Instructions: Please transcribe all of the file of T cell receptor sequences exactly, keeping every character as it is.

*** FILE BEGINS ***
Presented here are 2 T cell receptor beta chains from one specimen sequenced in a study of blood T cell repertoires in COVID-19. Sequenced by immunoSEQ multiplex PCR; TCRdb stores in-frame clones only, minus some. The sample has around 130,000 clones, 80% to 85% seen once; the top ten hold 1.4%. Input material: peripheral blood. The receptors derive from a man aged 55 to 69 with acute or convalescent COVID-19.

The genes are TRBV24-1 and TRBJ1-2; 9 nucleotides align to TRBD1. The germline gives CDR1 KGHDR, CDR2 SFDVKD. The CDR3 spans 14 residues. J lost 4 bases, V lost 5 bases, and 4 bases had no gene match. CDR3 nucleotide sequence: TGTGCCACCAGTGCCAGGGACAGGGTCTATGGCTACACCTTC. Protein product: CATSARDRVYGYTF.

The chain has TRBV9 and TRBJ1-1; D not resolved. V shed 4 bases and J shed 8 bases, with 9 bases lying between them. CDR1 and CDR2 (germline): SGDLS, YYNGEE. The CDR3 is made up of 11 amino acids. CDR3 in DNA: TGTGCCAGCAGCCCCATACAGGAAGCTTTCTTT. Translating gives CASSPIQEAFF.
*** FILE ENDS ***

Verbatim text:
Presented here are 2 T cell receptor beta chains from one specimen sequenced in a study of blood T cell repertoires in COVID-19. Sequenced by immunoSEQ multiplex PCR; TCRdb stores in-frame clones only, minus some. The sample has around 130,000 clones, 80% to 85% seen once; the top ten hold 1.4%. Input material: peripheral blood. The receptors derive from a man aged 55 to 69 with acute or convalescent COVID-19.

The genes are TRBV24-1 and TRBJ1-2; 9 nucleotides align to TRBD1. The germline gives CDR1 KGHDR, CDR2 SFDVKD. The CDR3 spans 14 residues. J lost 4 bases, V lost 5 bases, and 4 bases had no gene match. CDR3 nucleotide sequence: TGTGCCACCAGTGCCAGGGACAGGGTCTATGGCTACACCTTC. Protein product: CATSARDRVYGYTF.

The chain has TRBV9 and TRBJ1-1; D not resolved. V shed 4 bases and J shed 8 bases, with 9 bases lying between them. CDR1 and CDR2 (germline): SGDLS, YYNGEE. The CDR3 is made up of 11 amino acids. CDR3 in DNA: TGTGCCAGCAGCCCCATACAGGAAGCTTTCTTT. Translating gives CASSPIQEAFF.